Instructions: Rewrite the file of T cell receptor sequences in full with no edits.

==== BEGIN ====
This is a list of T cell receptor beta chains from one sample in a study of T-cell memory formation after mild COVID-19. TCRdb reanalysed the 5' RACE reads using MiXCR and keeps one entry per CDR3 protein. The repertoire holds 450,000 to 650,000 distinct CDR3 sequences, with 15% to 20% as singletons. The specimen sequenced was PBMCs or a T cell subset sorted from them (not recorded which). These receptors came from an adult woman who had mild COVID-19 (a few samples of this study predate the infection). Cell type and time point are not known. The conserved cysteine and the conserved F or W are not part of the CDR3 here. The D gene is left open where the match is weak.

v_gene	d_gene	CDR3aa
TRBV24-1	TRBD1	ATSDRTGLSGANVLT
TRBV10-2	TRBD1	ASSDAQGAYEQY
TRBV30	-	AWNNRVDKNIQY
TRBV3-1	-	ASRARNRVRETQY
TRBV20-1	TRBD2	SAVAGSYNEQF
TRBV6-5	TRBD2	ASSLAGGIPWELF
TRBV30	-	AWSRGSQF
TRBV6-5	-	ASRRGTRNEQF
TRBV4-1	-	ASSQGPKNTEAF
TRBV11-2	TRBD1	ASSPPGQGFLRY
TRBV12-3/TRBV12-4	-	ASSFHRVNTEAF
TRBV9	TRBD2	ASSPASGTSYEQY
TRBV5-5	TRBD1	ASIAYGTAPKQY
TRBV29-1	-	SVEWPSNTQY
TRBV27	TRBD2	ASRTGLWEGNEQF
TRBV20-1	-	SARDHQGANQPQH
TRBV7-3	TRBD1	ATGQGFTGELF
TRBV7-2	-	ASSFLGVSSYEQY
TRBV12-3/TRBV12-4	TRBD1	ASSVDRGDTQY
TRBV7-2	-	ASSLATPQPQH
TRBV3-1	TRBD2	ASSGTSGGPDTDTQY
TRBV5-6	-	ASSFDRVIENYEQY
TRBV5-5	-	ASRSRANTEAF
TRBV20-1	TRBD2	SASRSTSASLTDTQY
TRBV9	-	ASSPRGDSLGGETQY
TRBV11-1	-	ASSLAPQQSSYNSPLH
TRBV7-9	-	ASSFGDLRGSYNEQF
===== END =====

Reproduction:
This is a list of T cell receptor beta chains from one sample in a study of T-cell memory formation after mild COVID-19. TCRdb reanalysed the 5' RACE reads using MiXCR and keeps one entry per CDR3 protein. The repertoire holds 450,000 to 650,000 distinct CDR3 sequences, with 15% to 20% as singletons. The specimen sequenced was PBMCs or a T cell subset sorted from them (not recorded which). These receptors came from an adult woman who had mild COVID-19 (a few samples of this study predate the infection). Cell type and time point are not known. The conserved cysteine and the conserved F or W are not part of the CDR3 here. The D gene is left open where the match is weak.

v_gene	d_gene	CDR3aa
TRBV24-1	TRBD1	ATSDRTGLSGANVLT
TRBV10-2	TRBD1	ASSDAQGAYEQY
TRBV30	-	AWNNRVDKNIQY
TRBV3-1	-	ASRARNRVRETQY
TRBV20-1	TRBD2	SAVAGSYNEQF
TRBV6-5	TRBD2	ASSLAGGIPWELF
TRBV30	-	AWSRGSQF
TRBV6-5	-	ASRRGTRNEQF
TRBV4-1	-	ASSQGPKNTEAF
TRBV11-2	TRBD1	ASSPPGQGFLRY
TRBV12-3/TRBV12-4	-	ASSFHRVNTEAF
TRBV9	TRBD2	ASSPASGTSYEQY
TRBV5-5	TRBD1	ASIAYGTAPKQY
TRBV29-1	-	SVEWPSNTQY
TRBV27	TRBD2	ASRTGLWEGNEQF
TRBV20-1	-	SARDHQGANQPQH
TRBV7-3	TRBD1	ATGQGFTGELF
TRBV7-2	-	ASSFLGVSSYEQY
TRBV12-3/TRBV12-4	TRBD1	ASSVDRGDTQY
TRBV7-2	-	ASSLATPQPQH
TRBV3-1	TRBD2	ASSGTSGGPDTDTQY
TRBV5-6	-	ASSFDRVIENYEQY
TRBV5-5	-	ASRSRANTEAF
TRBV20-1	TRBD2	SASRSTSASLTDTQY
TRBV9	-	ASSPRGDSLGGETQY
TRBV11-1	-	ASSLAPQQSSYNSPLH
TRBV7-9	-	ASSFGDLRGSYNEQF